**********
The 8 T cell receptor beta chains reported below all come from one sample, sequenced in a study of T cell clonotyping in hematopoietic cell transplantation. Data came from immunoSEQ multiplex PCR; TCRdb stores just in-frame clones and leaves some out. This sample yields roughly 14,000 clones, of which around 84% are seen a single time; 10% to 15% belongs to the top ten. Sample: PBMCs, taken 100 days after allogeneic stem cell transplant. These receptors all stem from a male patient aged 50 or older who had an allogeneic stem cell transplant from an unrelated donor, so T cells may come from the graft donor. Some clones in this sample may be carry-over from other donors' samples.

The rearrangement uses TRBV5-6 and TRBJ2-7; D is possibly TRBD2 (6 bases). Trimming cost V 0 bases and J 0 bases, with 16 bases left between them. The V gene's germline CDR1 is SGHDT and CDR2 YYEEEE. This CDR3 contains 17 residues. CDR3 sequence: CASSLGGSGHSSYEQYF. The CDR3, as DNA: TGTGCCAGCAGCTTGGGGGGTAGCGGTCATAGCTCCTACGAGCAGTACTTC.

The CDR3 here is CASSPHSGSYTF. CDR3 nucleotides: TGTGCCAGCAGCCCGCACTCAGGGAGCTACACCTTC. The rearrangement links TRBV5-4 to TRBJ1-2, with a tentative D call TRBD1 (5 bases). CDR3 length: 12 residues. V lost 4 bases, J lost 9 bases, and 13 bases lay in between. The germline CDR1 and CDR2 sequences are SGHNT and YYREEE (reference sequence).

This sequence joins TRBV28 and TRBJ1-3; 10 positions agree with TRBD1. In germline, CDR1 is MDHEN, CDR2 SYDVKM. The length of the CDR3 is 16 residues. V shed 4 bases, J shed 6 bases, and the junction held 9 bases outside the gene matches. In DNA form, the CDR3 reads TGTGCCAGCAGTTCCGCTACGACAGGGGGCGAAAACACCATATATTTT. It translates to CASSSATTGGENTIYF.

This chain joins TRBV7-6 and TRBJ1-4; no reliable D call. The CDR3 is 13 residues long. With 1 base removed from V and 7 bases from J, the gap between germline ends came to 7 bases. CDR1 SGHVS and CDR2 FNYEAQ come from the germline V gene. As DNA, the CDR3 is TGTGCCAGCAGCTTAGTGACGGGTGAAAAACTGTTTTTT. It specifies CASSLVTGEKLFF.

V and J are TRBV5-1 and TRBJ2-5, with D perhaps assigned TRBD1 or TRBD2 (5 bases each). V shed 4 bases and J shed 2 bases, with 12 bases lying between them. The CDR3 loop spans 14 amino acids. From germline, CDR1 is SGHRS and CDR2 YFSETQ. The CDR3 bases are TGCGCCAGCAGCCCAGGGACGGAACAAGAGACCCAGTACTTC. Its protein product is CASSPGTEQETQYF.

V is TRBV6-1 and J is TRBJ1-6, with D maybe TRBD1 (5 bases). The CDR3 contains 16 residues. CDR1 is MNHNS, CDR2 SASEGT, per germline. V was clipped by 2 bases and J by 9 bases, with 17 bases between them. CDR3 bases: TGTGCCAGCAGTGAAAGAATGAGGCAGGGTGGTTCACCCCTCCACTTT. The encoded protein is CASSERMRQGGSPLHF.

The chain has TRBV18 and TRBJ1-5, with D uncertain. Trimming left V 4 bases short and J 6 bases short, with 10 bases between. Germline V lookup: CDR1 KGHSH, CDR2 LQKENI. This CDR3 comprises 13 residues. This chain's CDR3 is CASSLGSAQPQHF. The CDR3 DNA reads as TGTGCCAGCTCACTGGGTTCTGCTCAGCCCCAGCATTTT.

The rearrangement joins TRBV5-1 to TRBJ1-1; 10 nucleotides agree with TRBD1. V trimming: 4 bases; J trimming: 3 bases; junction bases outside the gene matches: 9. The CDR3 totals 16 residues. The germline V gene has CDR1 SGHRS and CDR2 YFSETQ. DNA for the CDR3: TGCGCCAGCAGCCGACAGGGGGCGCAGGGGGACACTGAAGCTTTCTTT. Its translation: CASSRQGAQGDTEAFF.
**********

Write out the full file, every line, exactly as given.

The 8 T cell receptor beta chains reported below all come from one sample, sequenced in a study of T cell clonotyping in hematopoietic cell transplantation. Data came from immunoSEQ multiplex PCR; TCRdb stores just in-frame clones and leaves some out. This sample yields roughly 14,000 clones, of which around 84% are seen a single time; 10% to 15% belongs to the top ten. Sample: PBMCs, taken 100 days after allogeneic stem cell transplant. These receptors all stem from a male patient aged 50 or older who had an allogeneic stem cell transplant from an unrelated donor, so T cells may come from the graft donor. Some clones in this sample may be carry-over from other donors' samples.

The rearrangement uses TRBV5-6 and TRBJ2-7; D is possibly TRBD2 (6 bases). Trimming cost V 0 bases and J 0 bases, with 16 bases left between them. The V gene's germline CDR1 is SGHDT and CDR2 YYEEEE. This CDR3 contains 17 residues. CDR3 sequence: CASSLGGSGHSSYEQYF. The CDR3, as DNA: TGTGCCAGCAGCTTGGGGGGTAGCGGTCATAGCTCCTACGAGCAGTACTTC.

The CDR3 here is CASSPHSGSYTF. CDR3 nucleotides: TGTGCCAGCAGCCCGCACTCAGGGAGCTACACCTTC. The rearrangement links TRBV5-4 to TRBJ1-2, with a tentative D call TRBD1 (5 bases). CDR3 length: 12 residues. V lost 4 bases, J lost 9 bases, and 13 bases lay in between. The germline CDR1 and CDR2 sequences are SGHNT and YYREEE (reference sequence).

This sequence joins TRBV28 and TRBJ1-3; 10 positions agree with TRBD1. In germline, CDR1 is MDHEN, CDR2 SYDVKM. The length of the CDR3 is 16 residues. V shed 4 bases, J shed 6 bases, and the junction held 9 bases outside the gene matches. In DNA form, the CDR3 reads TGTGCCAGCAGTTCCGCTACGACAGGGGGCGAAAACACCATATATTTT. It translates to CASSSATTGGENTIYF.

This chain joins TRBV7-6 and TRBJ1-4; no reliable D call. The CDR3 is 13 residues long. With 1 base removed from V and 7 bases from J, the gap between germline ends came to 7 bases. CDR1 SGHVS and CDR2 FNYEAQ come from the germline V gene. As DNA, the CDR3 is TGTGCCAGCAGCTTAGTGACGGGTGAAAAACTGTTTTTT. It specifies CASSLVTGEKLFF.

V and J are TRBV5-1 and TRBJ2-5, with D perhaps assigned TRBD1 or TRBD2 (5 bases each). V shed 4 bases and J shed 2 bases, with 12 bases lying between them. The CDR3 loop spans 14 amino acids. From germline, CDR1 is SGHRS and CDR2 YFSETQ. The CDR3 bases are TGCGCCAGCAGCCCAGGGACGGAACAAGAGACCCAGTACTTC. Its protein product is CASSPGTEQETQYF.

V is TRBV6-1 and J is TRBJ1-6, with D maybe TRBD1 (5 bases). The CDR3 contains 16 residues. CDR1 is MNHNS, CDR2 SASEGT, per germline. V was clipped by 2 bases and J by 9 bases, with 17 bases between them. CDR3 bases: TGTGCCAGCAGTGAAAGAATGAGGCAGGGTGGTTCACCCCTCCACTTT. The encoded protein is CASSERMRQGGSPLHF.

The chain has TRBV18 and TRBJ1-5, with D uncertain. Trimming left V 4 bases short and J 6 bases short, with 10 bases between. Germline V lookup: CDR1 KGHSH, CDR2 LQKENI. This CDR3 comprises 13 residues. This chain's CDR3 is CASSLGSAQPQHF. The CDR3 DNA reads as TGTGCCAGCTCACTGGGTTCTGCTCAGCCCCAGCATTTT.

The rearrangement joins TRBV5-1 to TRBJ1-1; 10 nucleotides agree with TRBD1. V trimming: 4 bases; J trimming: 3 bases; junction bases outside the gene matches: 9. The CDR3 totals 16 residues. The germline V gene has CDR1 SGHRS and CDR2 YFSETQ. DNA for the CDR3: TGCGCCAGCAGCCGACAGGGGGCGCAGGGGGACACTGAAGCTTTCTTT. Its translation: CASSRQGAQGDTEAFF.